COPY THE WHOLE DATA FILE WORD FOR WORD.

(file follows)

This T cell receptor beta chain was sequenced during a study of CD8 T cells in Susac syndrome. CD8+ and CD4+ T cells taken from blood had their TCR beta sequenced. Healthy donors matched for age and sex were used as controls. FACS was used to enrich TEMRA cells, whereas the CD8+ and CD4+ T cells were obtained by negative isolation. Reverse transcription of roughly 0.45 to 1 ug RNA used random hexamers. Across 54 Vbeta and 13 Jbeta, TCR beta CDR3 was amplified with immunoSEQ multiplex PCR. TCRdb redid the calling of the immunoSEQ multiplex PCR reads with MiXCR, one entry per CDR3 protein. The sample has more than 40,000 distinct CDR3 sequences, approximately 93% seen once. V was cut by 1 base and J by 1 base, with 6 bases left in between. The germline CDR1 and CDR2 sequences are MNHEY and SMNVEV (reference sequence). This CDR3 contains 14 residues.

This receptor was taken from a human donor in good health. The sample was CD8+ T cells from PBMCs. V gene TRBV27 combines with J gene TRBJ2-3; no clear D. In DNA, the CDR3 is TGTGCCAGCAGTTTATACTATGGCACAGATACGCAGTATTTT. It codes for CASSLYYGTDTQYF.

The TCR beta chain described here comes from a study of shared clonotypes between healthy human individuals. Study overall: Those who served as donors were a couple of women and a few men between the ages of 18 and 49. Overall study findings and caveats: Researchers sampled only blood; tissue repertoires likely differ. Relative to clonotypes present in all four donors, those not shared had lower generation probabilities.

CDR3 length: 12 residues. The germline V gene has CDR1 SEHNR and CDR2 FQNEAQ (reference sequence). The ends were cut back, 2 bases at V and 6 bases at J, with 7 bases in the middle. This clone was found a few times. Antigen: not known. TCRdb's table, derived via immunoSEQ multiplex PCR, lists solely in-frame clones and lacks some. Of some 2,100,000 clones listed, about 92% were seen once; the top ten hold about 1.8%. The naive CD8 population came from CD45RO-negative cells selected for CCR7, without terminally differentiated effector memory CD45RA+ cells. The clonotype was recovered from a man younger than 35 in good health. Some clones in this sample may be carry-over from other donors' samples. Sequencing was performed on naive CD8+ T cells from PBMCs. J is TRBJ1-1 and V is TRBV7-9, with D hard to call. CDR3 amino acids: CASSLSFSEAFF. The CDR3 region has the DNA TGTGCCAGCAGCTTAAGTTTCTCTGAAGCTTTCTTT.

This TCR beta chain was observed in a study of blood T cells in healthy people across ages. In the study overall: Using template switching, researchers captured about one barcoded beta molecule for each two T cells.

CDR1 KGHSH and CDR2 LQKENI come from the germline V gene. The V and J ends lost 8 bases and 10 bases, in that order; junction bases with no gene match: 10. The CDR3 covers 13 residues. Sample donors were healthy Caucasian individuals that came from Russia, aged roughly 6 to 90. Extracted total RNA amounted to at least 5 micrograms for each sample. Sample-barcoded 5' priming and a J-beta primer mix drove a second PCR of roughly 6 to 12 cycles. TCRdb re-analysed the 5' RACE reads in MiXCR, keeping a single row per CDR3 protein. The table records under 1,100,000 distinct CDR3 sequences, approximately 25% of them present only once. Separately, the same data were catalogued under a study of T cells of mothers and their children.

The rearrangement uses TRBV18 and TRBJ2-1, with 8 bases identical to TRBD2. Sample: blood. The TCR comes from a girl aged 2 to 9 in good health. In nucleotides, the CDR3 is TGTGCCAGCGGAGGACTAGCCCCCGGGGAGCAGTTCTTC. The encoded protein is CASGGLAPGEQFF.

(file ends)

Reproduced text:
This T cell receptor beta chain was sequenced during a study of CD8 T cells in Susac syndrome. CD8+ and CD4+ T cells taken from blood had their TCR beta sequenced. Healthy donors matched for age and sex were used as controls. FACS was used to enrich TEMRA cells, whereas the CD8+ and CD4+ T cells were obtained by negative isolation. Reverse transcription of roughly 0.45 to 1 ug RNA used random hexamers. Across 54 Vbeta and 13 Jbeta, TCR beta CDR3 was amplified with immunoSEQ multiplex PCR. TCRdb redid the calling of the immunoSEQ multiplex PCR reads with MiXCR, one entry per CDR3 protein. The sample has more than 40,000 distinct CDR3 sequences, approximately 93% seen once. V was cut by 1 base and J by 1 base, with 6 bases left in between. The germline CDR1 and CDR2 sequences are MNHEY and SMNVEV (reference sequence). This CDR3 contains 14 residues.

This receptor was taken from a human donor in good health. The sample was CD8+ T cells from PBMCs. V gene TRBV27 combines with J gene TRBJ2-3; no clear D. In DNA, the CDR3 is TGTGCCAGCAGTTTATACTATGGCACAGATACGCAGTATTTT. It codes for CASSLYYGTDTQYF.

The TCR beta chain described here comes from a study of shared clonotypes between healthy human individuals. Study overall: Those who served as donors were a couple of women and a few men between the ages of 18 and 49. Overall study findings and caveats: Researchers sampled only blood; tissue repertoires likely differ. Relative to clonotypes present in all four donors, those not shared had lower generation probabilities.

CDR3 length: 12 residues. The germline V gene has CDR1 SEHNR and CDR2 FQNEAQ (reference sequence). The ends were cut back, 2 bases at V and 6 bases at J, with 7 bases in the middle. This clone was found a few times. Antigen: not known. TCRdb's table, derived via immunoSEQ multiplex PCR, lists solely in-frame clones and lacks some. Of some 2,100,000 clones listed, about 92% were seen once; the top ten hold about 1.8%. The naive CD8 population came from CD45RO-negative cells selected for CCR7, without terminally differentiated effector memory CD45RA+ cells. The clonotype was recovered from a man younger than 35 in good health. Some clones in this sample may be carry-over from other donors' samples. Sequencing was performed on naive CD8+ T cells from PBMCs. J is TRBJ1-1 and V is TRBV7-9, with D hard to call. CDR3 amino acids: CASSLSFSEAFF. The CDR3 region has the DNA TGTGCCAGCAGCTTAAGTTTCTCTGAAGCTTTCTTT.

This TCR beta chain was observed in a study of blood T cells in healthy people across ages. In the study overall: Using template switching, researchers captured about one barcoded beta molecule for each two T cells.

CDR1 KGHSH and CDR2 LQKENI come from the germline V gene. The V and J ends lost 8 bases and 10 bases, in that order; junction bases with no gene match: 10. The CDR3 covers 13 residues. Sample donors were healthy Caucasian individuals that came from Russia, aged roughly 6 to 90. Extracted total RNA amounted to at least 5 micrograms for each sample. Sample-barcoded 5' priming and a J-beta primer mix drove a second PCR of roughly 6 to 12 cycles. TCRdb re-analysed the 5' RACE reads in MiXCR, keeping a single row per CDR3 protein. The table records under 1,100,000 distinct CDR3 sequences, approximately 25% of them present only once. Separately, the same data were catalogued under a study of T cells of mothers and their children.

The rearrangement uses TRBV18 and TRBJ2-1, with 8 bases identical to TRBD2. Sample: blood. The TCR comes from a girl aged 2 to 9 in good health. In nucleotides, the CDR3 is TGTGCCAGCGGAGGACTAGCCCCCGGGGAGCAGTTCTTC. The encoded protein is CASGGLAPGEQFF.